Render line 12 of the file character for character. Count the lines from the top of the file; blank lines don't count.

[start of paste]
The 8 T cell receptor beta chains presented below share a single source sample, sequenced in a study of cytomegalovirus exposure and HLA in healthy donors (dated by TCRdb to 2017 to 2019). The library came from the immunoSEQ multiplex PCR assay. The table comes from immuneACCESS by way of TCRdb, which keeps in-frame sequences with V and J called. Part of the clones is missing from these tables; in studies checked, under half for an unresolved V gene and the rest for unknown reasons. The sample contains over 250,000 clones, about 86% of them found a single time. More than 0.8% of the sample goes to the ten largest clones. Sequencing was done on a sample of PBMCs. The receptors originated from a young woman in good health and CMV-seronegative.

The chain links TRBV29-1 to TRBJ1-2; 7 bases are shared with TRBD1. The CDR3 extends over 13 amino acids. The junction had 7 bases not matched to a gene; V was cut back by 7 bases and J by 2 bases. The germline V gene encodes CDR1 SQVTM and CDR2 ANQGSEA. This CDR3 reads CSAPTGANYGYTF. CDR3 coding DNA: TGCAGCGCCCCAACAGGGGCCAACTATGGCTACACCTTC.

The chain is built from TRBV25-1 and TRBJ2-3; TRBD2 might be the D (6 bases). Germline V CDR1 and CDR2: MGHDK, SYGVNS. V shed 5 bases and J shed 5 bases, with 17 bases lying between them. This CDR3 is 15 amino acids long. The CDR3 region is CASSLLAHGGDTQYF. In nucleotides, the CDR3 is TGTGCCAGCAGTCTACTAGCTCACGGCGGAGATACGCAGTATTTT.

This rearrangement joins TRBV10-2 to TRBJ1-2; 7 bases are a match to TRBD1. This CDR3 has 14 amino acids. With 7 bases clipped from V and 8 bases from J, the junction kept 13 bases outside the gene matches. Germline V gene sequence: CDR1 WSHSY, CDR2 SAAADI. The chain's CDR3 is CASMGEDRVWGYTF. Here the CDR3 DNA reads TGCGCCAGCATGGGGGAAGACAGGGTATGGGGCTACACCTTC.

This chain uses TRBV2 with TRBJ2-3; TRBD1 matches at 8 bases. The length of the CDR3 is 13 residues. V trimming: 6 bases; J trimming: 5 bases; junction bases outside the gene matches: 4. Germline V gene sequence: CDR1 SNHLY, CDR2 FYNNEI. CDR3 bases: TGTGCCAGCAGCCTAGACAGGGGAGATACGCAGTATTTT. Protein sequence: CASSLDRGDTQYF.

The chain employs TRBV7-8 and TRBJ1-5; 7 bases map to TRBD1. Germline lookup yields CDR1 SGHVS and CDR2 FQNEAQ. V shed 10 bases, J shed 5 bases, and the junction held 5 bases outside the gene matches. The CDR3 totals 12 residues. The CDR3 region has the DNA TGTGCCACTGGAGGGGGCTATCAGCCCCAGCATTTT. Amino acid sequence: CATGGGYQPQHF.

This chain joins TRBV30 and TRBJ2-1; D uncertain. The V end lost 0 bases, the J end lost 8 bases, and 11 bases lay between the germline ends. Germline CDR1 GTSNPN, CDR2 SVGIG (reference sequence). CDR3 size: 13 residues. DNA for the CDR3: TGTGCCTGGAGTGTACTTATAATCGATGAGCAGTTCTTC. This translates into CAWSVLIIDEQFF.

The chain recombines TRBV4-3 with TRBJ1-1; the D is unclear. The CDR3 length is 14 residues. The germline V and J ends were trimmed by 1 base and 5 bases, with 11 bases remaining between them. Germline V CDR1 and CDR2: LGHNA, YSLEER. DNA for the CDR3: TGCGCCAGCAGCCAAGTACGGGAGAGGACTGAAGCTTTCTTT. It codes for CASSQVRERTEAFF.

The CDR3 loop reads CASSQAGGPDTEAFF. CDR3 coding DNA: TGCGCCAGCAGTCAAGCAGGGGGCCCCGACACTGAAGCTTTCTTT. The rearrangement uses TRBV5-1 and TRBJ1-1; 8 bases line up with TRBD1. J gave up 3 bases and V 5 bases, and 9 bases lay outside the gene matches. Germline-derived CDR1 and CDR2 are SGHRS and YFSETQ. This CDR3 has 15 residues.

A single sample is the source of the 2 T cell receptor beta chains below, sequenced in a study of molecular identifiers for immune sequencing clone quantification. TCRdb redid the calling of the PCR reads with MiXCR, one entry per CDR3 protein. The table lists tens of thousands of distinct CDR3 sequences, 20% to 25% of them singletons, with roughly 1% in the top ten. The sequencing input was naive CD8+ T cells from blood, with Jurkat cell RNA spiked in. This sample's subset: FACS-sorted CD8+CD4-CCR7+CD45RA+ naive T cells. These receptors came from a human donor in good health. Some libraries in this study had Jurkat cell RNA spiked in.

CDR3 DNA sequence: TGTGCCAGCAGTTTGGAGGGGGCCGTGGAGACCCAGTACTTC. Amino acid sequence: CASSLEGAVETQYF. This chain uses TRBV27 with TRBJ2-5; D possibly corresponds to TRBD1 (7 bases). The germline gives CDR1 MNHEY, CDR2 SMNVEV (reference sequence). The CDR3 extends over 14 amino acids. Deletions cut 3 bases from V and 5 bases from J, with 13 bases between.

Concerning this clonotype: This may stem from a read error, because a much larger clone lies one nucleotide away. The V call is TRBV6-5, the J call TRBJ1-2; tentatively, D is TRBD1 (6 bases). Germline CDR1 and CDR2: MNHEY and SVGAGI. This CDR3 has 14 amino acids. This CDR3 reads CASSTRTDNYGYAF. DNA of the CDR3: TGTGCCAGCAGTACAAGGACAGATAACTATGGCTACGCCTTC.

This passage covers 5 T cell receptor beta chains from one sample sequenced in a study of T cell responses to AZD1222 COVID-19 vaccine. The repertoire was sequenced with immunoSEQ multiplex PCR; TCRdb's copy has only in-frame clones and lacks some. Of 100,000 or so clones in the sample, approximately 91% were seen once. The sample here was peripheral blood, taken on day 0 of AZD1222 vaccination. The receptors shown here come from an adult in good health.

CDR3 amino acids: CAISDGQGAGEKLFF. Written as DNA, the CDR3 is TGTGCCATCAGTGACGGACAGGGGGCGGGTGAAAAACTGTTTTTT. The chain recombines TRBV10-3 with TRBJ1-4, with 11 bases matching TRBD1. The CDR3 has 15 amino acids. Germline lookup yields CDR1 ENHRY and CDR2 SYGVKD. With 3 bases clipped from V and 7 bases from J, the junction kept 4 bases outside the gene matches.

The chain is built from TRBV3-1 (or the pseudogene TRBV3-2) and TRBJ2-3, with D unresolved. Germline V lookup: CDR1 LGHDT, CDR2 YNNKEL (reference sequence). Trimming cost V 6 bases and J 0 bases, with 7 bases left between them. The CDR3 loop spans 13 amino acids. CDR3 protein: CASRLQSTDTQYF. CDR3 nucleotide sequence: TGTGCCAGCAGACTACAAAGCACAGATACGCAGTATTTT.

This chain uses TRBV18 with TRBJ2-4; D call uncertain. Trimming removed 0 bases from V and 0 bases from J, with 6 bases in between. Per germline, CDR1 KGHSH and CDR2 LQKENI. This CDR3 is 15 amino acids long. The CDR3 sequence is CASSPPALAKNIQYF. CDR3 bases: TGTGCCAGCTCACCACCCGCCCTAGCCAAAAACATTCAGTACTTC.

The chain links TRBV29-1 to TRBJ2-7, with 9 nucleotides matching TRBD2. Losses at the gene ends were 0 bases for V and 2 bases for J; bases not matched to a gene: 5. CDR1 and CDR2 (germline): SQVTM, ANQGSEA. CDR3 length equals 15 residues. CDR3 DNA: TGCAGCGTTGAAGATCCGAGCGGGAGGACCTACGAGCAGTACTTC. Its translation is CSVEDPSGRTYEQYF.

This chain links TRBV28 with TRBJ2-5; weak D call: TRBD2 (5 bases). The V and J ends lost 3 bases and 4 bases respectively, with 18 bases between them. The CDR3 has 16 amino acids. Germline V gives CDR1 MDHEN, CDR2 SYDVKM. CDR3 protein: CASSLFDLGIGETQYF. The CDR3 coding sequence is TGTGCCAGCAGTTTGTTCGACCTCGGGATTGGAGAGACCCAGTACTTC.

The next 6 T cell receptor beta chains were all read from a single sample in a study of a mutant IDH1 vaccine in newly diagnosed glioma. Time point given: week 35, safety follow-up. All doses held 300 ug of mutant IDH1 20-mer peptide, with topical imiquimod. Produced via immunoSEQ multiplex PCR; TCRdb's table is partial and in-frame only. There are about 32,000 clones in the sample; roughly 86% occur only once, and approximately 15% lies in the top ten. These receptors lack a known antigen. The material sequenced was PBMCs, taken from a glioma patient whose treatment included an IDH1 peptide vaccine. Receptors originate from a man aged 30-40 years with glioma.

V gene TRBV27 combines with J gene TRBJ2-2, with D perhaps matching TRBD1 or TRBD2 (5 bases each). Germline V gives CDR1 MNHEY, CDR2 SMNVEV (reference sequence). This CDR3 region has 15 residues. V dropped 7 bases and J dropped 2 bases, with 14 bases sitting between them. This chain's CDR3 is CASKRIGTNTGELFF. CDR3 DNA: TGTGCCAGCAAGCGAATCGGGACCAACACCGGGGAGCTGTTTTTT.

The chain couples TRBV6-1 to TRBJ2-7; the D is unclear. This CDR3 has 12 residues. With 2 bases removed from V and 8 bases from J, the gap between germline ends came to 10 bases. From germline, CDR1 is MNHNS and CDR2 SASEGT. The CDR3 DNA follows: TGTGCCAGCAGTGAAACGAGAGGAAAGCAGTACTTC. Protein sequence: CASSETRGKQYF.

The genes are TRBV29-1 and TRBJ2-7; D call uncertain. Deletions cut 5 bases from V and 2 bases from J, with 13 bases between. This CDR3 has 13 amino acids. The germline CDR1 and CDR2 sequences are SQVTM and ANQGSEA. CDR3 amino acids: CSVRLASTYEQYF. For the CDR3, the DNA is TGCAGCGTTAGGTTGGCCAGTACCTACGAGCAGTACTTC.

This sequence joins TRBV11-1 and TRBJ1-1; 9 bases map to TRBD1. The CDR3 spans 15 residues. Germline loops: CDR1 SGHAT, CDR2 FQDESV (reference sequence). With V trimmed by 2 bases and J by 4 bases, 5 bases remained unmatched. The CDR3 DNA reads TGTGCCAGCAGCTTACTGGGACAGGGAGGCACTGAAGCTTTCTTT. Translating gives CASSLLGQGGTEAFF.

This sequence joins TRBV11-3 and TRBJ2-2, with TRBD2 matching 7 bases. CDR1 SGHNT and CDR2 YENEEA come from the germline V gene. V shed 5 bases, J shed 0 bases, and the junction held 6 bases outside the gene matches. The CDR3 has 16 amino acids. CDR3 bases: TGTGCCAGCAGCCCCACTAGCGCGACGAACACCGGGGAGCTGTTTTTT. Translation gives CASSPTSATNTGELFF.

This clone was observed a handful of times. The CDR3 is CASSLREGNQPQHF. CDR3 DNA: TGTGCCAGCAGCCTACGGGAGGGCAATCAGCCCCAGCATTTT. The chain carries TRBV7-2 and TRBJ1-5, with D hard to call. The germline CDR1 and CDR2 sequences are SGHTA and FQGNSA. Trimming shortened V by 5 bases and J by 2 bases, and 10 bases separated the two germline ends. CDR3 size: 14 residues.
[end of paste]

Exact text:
Concerning this clonotype: This may stem from a read error, because a much larger clone lies one nucleotide away. The V call is TRBV6-5, the J call TRBJ1-2; tentatively, D is TRBD1 (6 bases). Germline CDR1 and CDR2: MNHEY and SVGAGI. This CDR3 has 14 amino acids. This CDR3 reads CASSTRTDNYGYAF. DNA of the CDR3: TGTGCCAGCAGTACAAGGACAGATAACTATGGCTACGCCTTC.